The first class of students at Loyola College Kasait in Timor Leste are about to graduate. Jesuit Mission Australia has supported the school from its inception, accompanying the students on their learning journey over the past six years.
‘We are here thanks to the generosity of you, our Australian companions’, says Fr Roberto Boholst SJ, the principal of Loyola College Kasait. ‘It is you who made it possible to construct this school and provide this quality education to the Timorese. We try to be faithful to this dream, opening doors for every child.’
Over the next two editions we’ll share the stories of some of the graduating students. Below is a reflection from Ivo.
Ivo: ‘My time at Loyola has made me feel closer to the world.’
When I was in primary school, all the students were my friends from my village in the Liquica District. At Loyola, the children come from different places and districts; it’s much more colourful.
The primary school was public, and sometimes the teachers didn’t come to school, and often they just asked us to write the text on paper, so we were just memorising. I think Loyola College is one of the best schools. I love the opportunities it gives us.
Studying here tests my skills, it teaches me to understand – what I am trying to say is critical thinking, not just memorising. We’re taught how to learn and how to develop our capacity to help other people. I’m a more responsible and honest person now.
I live in Dili close to the market. We catch a school truck. I wake at 5.30am and get to school ready to start by 8am. I study 13 subjects, and I really enjoy the natural sciences – Mathematics, Physics, Geology, Biology and Chemistry.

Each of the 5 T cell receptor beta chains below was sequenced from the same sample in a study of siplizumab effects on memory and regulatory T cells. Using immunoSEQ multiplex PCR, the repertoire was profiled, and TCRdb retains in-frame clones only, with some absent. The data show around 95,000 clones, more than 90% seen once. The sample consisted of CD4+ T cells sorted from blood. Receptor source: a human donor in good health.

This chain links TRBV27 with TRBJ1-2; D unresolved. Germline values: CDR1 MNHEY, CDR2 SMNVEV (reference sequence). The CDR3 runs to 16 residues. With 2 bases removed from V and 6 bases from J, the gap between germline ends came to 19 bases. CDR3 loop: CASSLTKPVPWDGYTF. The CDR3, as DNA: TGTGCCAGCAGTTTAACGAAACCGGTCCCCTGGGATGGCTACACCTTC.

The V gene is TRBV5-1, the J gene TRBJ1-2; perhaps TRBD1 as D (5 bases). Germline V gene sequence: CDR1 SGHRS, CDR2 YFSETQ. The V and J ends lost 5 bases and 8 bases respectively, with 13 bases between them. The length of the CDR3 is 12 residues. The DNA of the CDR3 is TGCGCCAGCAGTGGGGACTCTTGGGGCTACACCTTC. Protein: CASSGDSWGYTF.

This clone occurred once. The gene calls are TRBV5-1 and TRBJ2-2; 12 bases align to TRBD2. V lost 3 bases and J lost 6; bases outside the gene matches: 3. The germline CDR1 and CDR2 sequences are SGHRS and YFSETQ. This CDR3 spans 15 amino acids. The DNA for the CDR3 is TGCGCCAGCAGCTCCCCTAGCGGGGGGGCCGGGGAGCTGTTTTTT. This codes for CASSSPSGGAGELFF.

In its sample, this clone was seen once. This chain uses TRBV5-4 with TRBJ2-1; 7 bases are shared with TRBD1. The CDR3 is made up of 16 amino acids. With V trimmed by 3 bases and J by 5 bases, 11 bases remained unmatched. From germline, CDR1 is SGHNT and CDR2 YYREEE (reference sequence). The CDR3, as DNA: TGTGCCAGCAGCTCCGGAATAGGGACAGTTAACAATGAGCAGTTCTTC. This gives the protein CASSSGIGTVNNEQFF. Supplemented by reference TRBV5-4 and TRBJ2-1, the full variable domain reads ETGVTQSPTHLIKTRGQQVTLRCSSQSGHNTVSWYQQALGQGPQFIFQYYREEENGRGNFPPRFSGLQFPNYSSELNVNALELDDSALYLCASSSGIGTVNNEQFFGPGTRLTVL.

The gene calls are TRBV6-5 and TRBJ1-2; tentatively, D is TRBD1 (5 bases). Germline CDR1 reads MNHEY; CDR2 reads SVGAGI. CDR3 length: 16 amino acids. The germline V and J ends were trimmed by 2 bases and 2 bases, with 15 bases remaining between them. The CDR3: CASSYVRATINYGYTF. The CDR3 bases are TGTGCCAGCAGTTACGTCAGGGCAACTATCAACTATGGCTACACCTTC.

But at Loyola, it is not just about the subjects; we’re learning more about life. We’re taught to reflect on what we are doing. This reflection, it has made me a better person. I have also learnt a lot about leadership, through being Chair of the Student Council.
I love reading books, especially about leadership. I also like choir music, religious instrumental music and the Nuremberg Orchestra. My time at Loyola has made me feel closer to the world. I want to study about international relationships and international business at university. I am applying for a scholarship at Sophia University, the Jesuit University in Tokyo, Japan. They teach in English.
Where I end up depends on God’s plan. I think I need to see the world first and then come back and help develop my country through experiences I have got from the other countries. I hope I could develop my country, especially about the education part. I wish I could be a member of the government so I could help to develop my country.